by Steve Bamhegyi

Gameplaying in corporate

PM Psychology

There seems to be some benefits for the company where workers apply "game analogy" to get on with their job
Gameplaying in Corporate

Ever hear talk in the workplace about someone being engaged in 'playing games'? Well, maybe that someone is smarter than we think because using a game analogy to think about almost everything you do, has the potential to make life in all its aspects much more rewarding, interesting and fun. 

Whether it is soccer, chess, baseball, your relationships, religion, the economy, tertiary education or any other aspect of human endeavour, the basic principles of game apply.

Might your attitudes and behaviours toward your key relationships change if you experienced their underlying game nature?  Might you feel a little more lighthearted and creative? Would that be useful?

In the context of organisational life, many seem to think that gameplaying is something done outside of working space and working hours.

Work is work and fun is fun, and never the 'twain shall meet. People often even talk about their work as being 'serious' and their leisure activities as being 'fun'.

But true gameplayers have uncovered the secret of having fun and getting the results they want, simply by understanding the game and applying principles of game theory to everything they do. 

The way in which you think and talk about your experiences not only describes but makes those experiences ‘real’ for you and others.

Understanding that game structure underlies all human experience is both helpful and empowering: those who see it as ‘real life’ tend to have a serious approach that is not particularly helpful in the creative process.

And serious thinking may also set them up for the anxiety and worry, which are precursors to stress-related disorders. 

A game is defined as a learnt cultural sequence characterised by rituals, rules, roles, resources, goals, language, values and style.

  • Goals – While the attitudes of gameplaying should always be lighthearted, often the outcomes of games such as M&A, restructuring, rightsizing and day trading can be deadly serious. Every game has a goal, even if the goal is simply to continue playing the game in a sustainable manner or to win. While soccer, rugby and cricket matches come to an end, with winners and losers, the game continues – season after season. Typical goals of business games may include sustainable profits, the creation of wealth and having rewarding interpersonal relationships. For organisations, goals are normally articulated in vision/mission statements and in strategic plans. On a personal level, your narrative or 'story' articulates your goals as experienced through your identity.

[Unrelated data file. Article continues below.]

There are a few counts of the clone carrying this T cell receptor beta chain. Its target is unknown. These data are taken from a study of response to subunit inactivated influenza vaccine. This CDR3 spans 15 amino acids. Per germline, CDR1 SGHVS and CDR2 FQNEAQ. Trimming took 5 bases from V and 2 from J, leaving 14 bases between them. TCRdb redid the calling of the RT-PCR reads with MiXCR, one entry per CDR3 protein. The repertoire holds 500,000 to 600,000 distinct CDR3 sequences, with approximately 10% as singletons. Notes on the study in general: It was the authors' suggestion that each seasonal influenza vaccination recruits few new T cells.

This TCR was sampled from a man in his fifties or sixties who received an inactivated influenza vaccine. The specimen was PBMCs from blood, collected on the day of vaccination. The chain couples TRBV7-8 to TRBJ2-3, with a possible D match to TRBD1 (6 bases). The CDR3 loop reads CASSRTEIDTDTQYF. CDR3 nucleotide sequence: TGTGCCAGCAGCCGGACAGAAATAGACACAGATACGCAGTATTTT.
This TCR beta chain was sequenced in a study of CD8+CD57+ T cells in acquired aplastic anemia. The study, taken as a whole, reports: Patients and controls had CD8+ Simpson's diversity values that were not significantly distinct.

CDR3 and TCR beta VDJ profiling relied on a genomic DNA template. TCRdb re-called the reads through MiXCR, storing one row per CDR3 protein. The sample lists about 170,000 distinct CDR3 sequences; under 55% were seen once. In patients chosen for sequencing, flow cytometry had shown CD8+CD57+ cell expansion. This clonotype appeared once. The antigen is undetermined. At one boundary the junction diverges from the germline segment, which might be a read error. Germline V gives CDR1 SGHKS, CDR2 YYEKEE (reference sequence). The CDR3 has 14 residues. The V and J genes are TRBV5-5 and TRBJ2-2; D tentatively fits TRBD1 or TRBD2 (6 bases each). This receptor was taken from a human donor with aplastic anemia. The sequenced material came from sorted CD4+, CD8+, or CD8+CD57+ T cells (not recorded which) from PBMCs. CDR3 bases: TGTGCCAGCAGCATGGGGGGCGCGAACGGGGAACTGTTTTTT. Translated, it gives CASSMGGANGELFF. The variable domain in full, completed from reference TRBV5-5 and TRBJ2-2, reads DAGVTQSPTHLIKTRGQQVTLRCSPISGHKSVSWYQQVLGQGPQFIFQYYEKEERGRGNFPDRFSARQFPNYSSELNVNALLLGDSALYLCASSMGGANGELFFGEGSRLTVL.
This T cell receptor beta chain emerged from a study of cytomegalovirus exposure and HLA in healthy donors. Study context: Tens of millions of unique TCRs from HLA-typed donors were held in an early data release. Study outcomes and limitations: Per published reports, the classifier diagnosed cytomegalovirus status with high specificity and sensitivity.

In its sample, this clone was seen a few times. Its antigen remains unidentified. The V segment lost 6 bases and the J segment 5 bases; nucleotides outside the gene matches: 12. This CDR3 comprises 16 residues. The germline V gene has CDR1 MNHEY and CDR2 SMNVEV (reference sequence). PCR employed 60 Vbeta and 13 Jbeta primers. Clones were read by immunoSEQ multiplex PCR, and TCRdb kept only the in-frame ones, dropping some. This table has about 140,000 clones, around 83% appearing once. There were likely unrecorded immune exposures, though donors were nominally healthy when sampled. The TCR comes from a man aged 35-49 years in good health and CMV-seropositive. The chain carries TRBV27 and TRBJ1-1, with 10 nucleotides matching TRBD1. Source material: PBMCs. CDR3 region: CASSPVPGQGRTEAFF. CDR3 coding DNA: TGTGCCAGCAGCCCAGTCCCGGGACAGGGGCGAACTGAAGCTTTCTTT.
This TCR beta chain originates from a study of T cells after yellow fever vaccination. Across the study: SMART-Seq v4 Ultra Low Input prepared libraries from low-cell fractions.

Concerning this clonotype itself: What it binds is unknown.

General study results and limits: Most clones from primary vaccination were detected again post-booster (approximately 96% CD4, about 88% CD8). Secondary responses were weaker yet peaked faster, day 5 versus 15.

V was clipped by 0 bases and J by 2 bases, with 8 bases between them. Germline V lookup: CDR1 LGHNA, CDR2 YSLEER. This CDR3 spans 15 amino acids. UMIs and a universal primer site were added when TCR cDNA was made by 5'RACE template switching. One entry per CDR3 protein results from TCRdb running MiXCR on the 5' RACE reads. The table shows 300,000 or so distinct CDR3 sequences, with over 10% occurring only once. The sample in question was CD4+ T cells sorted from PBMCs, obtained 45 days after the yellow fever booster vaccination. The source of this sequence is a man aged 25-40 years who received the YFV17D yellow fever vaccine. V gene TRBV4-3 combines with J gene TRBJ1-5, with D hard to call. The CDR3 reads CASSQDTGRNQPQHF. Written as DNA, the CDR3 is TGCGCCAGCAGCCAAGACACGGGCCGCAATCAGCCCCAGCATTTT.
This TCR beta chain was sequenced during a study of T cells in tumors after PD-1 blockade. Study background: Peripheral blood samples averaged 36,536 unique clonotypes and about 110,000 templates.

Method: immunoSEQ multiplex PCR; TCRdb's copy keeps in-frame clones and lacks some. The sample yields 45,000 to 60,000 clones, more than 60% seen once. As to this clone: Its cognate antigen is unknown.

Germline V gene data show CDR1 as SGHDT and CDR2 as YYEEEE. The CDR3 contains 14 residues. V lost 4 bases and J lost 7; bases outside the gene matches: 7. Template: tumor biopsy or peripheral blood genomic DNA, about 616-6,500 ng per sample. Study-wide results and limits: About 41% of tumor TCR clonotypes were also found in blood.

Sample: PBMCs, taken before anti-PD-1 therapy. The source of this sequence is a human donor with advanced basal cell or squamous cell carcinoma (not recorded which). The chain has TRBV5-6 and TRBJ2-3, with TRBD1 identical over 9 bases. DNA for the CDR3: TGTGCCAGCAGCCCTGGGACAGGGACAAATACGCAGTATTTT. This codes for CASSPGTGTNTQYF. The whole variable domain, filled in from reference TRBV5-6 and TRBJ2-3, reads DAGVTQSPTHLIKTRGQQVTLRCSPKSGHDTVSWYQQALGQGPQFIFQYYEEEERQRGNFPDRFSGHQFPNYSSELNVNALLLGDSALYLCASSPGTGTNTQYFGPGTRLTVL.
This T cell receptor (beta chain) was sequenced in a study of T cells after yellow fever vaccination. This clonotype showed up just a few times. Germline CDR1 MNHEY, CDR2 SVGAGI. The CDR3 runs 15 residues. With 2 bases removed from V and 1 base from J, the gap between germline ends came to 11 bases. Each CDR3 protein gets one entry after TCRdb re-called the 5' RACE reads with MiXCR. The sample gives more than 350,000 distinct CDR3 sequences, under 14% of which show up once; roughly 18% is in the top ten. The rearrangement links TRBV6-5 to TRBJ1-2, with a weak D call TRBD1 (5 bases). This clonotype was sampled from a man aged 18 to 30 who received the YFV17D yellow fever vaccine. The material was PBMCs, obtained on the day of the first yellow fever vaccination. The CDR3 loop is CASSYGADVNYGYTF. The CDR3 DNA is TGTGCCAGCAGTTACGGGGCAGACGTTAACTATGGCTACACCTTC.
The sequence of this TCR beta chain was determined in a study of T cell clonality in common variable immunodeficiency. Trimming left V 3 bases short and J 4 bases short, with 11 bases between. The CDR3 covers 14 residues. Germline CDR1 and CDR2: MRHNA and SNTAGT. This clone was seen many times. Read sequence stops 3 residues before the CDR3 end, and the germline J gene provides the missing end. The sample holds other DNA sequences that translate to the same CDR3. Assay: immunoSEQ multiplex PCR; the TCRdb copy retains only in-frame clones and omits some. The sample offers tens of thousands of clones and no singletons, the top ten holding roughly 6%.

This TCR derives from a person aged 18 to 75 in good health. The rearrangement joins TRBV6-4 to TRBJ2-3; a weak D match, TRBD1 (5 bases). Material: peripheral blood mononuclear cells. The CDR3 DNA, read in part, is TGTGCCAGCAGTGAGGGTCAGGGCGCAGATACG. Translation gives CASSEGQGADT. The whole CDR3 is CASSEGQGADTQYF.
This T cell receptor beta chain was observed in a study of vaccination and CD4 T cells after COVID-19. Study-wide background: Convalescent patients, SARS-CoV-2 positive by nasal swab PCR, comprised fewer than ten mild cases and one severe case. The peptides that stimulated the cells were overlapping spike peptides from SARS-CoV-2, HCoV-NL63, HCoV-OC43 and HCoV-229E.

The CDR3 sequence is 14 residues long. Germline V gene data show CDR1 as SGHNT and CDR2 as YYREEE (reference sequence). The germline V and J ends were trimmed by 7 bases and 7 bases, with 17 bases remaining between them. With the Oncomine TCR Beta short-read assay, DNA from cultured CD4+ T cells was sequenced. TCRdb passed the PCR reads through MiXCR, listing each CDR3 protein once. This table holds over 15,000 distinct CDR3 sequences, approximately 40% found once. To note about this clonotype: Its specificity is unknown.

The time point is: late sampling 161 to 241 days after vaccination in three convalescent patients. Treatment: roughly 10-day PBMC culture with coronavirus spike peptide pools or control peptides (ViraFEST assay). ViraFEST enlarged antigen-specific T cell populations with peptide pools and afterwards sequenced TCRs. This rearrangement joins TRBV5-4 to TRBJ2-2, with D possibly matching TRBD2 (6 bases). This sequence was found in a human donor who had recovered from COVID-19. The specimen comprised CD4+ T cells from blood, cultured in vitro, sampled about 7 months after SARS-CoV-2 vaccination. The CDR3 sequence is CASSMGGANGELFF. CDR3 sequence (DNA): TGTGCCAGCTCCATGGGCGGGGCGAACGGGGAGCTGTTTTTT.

• Language/Stories – Each game has its own language that allows participants to talk about (and even create?) common experience. The game of Law, for example, requires that many years be spent at university and doing articles. During this period, the budding lawyer will come to know a language that not only allows the experience of law, but it also acts as an effective ‘barrier to entry’ to non-lawyers. But lawyers are not the only ones with a unique language: every field of human endeavour has its language, set of symbols, metaphors and figures of speech that are continuously repeated.
  • Resources – It is likely that 'money' springs to mind when you hear this word, but resources also mean emotional support, know-how and process knowledge, equipment, networks, access to information, support systems and 'people you know'. The question of resources asks you to make clear what is it you actually need to make the game work. You may also wish to see a well-designed vision or goal as a resource.
  • Style – Style is the way you play the game. Style embodies your behaviours, thoughts and words. Irrespective of what you are playing, you bring your unique personal style to the game. Style is learnt and developed over time and is strongly influenced by role models, self-perception and particularly by feedback. Much as sportspeople view videos of their performance in order to improve themselves, feedback allows you to see which behaviours provide the desirable outcomes.
  • Values – Values are standards or qualities considered worthwhile or desirable. They are abstract ideas about what an organisation/society/community believes to be good, right and desirable. They represent your deeply held beliefs demonstrated through day-to-day behaviours and are the fundamental principles that guide community-driven processes. Values provide a basis for action and communicate expectations for participation, and make a public pronouncement about how the organisation expects everyone to behave.
  • Rules – In order to play a game well, you need to be clear about what the rules are (both written and unwritten) and work with them, stretching the boundaries where possible. Rules stipulate what can and cannot be done, and not playing by the rules means you risk penalty or even exclusion from the game.
  • Roles – Every human being plays a number of different roles in day-to-day life. In addition to the kinship roles (you are someone’s child, lover, brother/sister, father/mother etc.), you probably play many different roles in the workplace as well.
  • Rituals – A ritual refers to speech, action, singing and other activities that often contain a symbolic meaning, performed in a specific order. In organisations, audits, year-end functions, team building and weekly meetings are examples of typical rituals.

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